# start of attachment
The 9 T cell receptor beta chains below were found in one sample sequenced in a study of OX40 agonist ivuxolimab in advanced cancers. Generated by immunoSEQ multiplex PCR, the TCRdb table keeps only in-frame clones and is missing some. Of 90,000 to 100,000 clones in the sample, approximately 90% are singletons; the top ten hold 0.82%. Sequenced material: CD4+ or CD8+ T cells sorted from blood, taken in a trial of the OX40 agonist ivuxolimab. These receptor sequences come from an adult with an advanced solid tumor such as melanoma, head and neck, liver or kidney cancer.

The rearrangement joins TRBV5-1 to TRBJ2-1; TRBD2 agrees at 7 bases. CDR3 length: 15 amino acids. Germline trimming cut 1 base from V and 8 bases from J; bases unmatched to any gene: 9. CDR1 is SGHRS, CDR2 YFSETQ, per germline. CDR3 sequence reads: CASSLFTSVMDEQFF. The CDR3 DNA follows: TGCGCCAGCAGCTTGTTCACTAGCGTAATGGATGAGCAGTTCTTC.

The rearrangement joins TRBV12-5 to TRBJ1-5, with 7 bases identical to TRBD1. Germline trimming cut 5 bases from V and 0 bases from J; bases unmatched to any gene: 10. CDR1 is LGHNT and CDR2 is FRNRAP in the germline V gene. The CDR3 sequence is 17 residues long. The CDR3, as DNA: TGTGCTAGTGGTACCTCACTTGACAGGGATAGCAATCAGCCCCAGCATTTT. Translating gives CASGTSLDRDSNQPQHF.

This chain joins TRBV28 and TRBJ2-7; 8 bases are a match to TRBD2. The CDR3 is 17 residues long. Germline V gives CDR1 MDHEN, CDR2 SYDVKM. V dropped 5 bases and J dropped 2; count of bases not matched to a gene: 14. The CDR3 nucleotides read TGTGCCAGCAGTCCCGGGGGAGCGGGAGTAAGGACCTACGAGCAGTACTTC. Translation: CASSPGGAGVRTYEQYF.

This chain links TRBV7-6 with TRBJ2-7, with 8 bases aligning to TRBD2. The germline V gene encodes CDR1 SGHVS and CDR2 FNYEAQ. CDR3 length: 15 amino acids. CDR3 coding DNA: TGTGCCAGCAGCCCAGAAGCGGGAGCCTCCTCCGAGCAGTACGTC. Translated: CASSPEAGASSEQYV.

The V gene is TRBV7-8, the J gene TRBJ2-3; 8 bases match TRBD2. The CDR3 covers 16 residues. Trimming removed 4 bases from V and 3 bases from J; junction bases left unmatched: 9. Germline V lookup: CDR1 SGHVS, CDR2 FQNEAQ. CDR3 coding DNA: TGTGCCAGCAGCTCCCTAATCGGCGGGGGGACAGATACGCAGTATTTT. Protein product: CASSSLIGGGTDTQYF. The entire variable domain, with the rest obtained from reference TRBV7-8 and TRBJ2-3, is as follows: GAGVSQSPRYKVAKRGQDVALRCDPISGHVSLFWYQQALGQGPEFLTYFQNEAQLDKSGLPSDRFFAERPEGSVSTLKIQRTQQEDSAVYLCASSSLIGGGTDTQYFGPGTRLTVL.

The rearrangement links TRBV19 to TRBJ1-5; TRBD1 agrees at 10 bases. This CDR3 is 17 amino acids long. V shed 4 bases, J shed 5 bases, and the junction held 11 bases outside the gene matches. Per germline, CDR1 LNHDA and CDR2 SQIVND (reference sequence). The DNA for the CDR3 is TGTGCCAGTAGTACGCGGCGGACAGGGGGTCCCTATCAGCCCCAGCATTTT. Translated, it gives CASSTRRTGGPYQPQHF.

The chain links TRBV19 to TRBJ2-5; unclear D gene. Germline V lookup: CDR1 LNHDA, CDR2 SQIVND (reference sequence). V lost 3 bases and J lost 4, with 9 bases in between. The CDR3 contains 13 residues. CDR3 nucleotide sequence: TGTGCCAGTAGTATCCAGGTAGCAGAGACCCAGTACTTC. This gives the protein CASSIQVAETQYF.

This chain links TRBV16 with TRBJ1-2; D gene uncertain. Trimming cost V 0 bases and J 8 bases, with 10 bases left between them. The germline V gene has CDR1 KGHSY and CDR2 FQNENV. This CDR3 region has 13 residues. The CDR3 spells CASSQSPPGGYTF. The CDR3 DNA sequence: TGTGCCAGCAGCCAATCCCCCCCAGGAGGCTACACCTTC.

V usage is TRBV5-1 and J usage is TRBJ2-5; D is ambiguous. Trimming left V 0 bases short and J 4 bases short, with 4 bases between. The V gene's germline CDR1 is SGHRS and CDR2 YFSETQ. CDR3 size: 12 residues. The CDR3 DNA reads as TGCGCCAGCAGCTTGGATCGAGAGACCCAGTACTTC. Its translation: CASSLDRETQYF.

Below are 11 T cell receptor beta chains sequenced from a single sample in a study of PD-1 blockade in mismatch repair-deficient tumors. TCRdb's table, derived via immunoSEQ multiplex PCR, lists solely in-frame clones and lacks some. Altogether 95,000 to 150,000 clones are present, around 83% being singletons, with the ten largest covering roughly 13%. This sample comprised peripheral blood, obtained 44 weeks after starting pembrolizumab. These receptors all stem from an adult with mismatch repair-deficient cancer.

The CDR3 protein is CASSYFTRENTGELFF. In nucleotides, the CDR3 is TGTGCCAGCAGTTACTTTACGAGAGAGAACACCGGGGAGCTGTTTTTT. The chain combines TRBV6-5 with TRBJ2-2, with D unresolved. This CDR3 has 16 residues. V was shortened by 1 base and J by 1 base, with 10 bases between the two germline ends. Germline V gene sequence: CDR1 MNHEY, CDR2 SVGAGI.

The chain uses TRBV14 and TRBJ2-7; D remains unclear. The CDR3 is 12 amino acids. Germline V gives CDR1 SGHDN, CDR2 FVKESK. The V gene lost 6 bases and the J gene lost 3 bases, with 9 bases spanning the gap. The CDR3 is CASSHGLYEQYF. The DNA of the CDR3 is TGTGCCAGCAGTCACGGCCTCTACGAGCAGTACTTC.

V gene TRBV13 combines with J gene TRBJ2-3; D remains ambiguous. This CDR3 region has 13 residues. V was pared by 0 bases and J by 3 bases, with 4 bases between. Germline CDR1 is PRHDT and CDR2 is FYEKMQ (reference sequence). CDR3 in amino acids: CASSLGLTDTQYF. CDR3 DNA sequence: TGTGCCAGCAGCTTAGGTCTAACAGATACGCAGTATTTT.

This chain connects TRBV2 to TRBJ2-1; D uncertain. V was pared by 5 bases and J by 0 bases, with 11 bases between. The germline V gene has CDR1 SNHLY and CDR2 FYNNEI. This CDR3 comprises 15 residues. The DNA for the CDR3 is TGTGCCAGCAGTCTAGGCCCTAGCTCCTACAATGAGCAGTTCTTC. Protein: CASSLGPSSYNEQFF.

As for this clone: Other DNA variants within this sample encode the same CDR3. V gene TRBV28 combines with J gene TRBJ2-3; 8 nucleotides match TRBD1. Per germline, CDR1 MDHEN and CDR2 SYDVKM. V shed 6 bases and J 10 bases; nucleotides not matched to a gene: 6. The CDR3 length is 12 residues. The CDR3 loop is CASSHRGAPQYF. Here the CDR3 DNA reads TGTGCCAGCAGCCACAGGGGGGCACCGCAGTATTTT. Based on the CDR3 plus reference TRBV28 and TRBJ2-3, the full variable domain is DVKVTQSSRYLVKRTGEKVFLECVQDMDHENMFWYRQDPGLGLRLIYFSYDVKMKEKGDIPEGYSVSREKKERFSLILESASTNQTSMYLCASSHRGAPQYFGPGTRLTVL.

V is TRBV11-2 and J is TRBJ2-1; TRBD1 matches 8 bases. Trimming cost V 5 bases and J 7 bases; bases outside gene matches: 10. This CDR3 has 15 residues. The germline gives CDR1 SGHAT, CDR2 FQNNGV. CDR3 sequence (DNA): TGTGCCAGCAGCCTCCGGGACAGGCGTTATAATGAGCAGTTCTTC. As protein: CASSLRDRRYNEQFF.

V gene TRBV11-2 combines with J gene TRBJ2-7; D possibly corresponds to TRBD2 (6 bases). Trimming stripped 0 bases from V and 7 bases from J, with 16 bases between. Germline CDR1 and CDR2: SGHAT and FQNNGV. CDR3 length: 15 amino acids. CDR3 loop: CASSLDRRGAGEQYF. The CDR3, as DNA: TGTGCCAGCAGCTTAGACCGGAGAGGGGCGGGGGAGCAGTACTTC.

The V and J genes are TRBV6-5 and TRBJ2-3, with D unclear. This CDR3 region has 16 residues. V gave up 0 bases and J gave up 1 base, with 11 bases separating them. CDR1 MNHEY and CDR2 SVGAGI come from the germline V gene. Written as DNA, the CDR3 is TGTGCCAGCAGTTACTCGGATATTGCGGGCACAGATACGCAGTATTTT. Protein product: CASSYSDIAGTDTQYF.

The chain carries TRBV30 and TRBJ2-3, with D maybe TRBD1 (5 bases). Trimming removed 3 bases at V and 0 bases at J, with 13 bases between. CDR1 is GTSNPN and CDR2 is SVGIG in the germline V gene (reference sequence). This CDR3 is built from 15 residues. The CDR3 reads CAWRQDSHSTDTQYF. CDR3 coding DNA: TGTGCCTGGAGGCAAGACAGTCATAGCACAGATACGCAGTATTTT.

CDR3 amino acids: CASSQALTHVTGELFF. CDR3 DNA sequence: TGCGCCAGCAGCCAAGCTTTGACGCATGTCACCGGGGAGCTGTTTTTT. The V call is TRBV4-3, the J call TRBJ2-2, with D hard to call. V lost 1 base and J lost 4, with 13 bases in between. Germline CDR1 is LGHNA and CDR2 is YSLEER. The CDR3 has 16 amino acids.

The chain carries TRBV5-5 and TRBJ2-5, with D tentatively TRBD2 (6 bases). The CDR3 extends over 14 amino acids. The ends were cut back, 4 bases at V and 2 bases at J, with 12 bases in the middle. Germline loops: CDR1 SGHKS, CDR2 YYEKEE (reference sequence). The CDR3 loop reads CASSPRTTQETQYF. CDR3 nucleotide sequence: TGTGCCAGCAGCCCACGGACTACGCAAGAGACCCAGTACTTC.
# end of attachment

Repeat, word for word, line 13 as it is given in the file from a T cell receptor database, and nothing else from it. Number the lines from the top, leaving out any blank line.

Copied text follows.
The chain uses TRBV14 and TRBJ2-7; D remains unclear. The CDR3 is 12 amino acids. Germline V gives CDR1 SGHDN, CDR2 FVKESK. The V gene lost 6 bases and the J gene lost 3 bases, with 9 bases spanning the gap. The CDR3 is CASSHGLYEQYF. The DNA of the CDR3 is TGTGCCAGCAGTCACGGCCTCTACGAGCAGTACTTC.